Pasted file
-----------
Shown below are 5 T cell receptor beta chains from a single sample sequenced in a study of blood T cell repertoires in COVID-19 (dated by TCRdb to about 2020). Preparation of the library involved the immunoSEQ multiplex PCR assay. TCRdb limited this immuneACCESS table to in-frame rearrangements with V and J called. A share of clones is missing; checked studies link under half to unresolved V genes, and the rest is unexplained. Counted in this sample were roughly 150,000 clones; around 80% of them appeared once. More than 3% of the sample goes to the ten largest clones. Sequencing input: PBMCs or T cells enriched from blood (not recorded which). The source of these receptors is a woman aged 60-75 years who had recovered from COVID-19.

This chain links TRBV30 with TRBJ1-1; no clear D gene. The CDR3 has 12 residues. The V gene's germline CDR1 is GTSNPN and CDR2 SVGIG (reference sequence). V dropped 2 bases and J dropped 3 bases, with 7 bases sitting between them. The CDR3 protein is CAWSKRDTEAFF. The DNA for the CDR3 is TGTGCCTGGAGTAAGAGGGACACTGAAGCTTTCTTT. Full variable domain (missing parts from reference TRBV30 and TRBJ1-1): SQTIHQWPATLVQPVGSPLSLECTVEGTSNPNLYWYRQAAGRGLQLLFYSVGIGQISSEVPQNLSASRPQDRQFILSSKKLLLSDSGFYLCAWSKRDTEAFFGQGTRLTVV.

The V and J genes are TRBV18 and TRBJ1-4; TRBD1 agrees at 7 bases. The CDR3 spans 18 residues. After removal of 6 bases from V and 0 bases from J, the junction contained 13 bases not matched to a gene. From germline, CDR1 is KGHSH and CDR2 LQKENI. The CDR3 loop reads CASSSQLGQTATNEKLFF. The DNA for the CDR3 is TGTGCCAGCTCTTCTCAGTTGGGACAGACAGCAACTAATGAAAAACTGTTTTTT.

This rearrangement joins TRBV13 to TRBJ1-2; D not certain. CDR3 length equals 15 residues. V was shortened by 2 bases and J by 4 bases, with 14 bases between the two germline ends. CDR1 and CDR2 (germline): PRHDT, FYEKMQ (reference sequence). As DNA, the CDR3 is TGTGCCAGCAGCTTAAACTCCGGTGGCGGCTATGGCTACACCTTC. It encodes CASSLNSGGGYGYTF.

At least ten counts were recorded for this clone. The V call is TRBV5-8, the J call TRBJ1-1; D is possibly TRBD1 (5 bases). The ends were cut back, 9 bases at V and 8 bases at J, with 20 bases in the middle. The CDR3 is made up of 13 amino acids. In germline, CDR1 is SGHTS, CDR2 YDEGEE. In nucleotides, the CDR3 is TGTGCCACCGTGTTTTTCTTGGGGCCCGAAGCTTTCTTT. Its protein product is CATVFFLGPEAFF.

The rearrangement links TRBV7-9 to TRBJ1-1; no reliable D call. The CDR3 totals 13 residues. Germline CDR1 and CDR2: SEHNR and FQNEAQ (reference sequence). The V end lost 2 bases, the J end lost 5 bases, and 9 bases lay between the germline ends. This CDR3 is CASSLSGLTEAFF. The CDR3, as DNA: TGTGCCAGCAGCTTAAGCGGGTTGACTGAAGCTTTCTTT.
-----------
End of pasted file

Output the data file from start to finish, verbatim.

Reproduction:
Shown below are 5 T cell receptor beta chains from a single sample sequenced in a study of blood T cell repertoires in COVID-19 (dated by TCRdb to about 2020). Preparation of the library involved the immunoSEQ multiplex PCR assay. TCRdb limited this immuneACCESS table to in-frame rearrangements with V and J called. A share of clones is missing; checked studies link under half to unresolved V genes, and the rest is unexplained. Counted in this sample were roughly 150,000 clones; around 80% of them appeared once. More than 3% of the sample goes to the ten largest clones. Sequencing input: PBMCs or T cells enriched from blood (not recorded which). The source of these receptors is a woman aged 60-75 years who had recovered from COVID-19.

This chain links TRBV30 with TRBJ1-1; no clear D gene. The CDR3 has 12 residues. The V gene's germline CDR1 is GTSNPN and CDR2 SVGIG (reference sequence). V dropped 2 bases and J dropped 3 bases, with 7 bases sitting between them. The CDR3 protein is CAWSKRDTEAFF. The DNA for the CDR3 is TGTGCCTGGAGTAAGAGGGACACTGAAGCTTTCTTT. Full variable domain (missing parts from reference TRBV30 and TRBJ1-1): SQTIHQWPATLVQPVGSPLSLECTVEGTSNPNLYWYRQAAGRGLQLLFYSVGIGQISSEVPQNLSASRPQDRQFILSSKKLLLSDSGFYLCAWSKRDTEAFFGQGTRLTVV.

The V and J genes are TRBV18 and TRBJ1-4; TRBD1 agrees at 7 bases. The CDR3 spans 18 residues. After removal of 6 bases from V and 0 bases from J, the junction contained 13 bases not matched to a gene. From germline, CDR1 is KGHSH and CDR2 LQKENI. The CDR3 loop reads CASSSQLGQTATNEKLFF. The DNA for the CDR3 is TGTGCCAGCTCTTCTCAGTTGGGACAGACAGCAACTAATGAAAAACTGTTTTTT.

This rearrangement joins TRBV13 to TRBJ1-2; D not certain. CDR3 length equals 15 residues. V was shortened by 2 bases and J by 4 bases, with 14 bases between the two germline ends. CDR1 and CDR2 (germline): PRHDT, FYEKMQ (reference sequence). As DNA, the CDR3 is TGTGCCAGCAGCTTAAACTCCGGTGGCGGCTATGGCTACACCTTC. It encodes CASSLNSGGGYGYTF.

At least ten counts were recorded for this clone. The V call is TRBV5-8, the J call TRBJ1-1; D is possibly TRBD1 (5 bases). The ends were cut back, 9 bases at V and 8 bases at J, with 20 bases in the middle. The CDR3 is made up of 13 amino acids. In germline, CDR1 is SGHTS, CDR2 YDEGEE. In nucleotides, the CDR3 is TGTGCCACCGTGTTTTTCTTGGGGCCCGAAGCTTTCTTT. Its protein product is CATVFFLGPEAFF.

The rearrangement links TRBV7-9 to TRBJ1-1; no reliable D call. The CDR3 totals 13 residues. Germline CDR1 and CDR2: SEHNR and FQNEAQ (reference sequence). The V end lost 2 bases, the J end lost 5 bases, and 9 bases lay between the germline ends. This CDR3 is CASSLSGLTEAFF. The CDR3, as DNA: TGTGCCAGCAGCTTAAGCGGGTTGACTGAAGCTTTCTTT.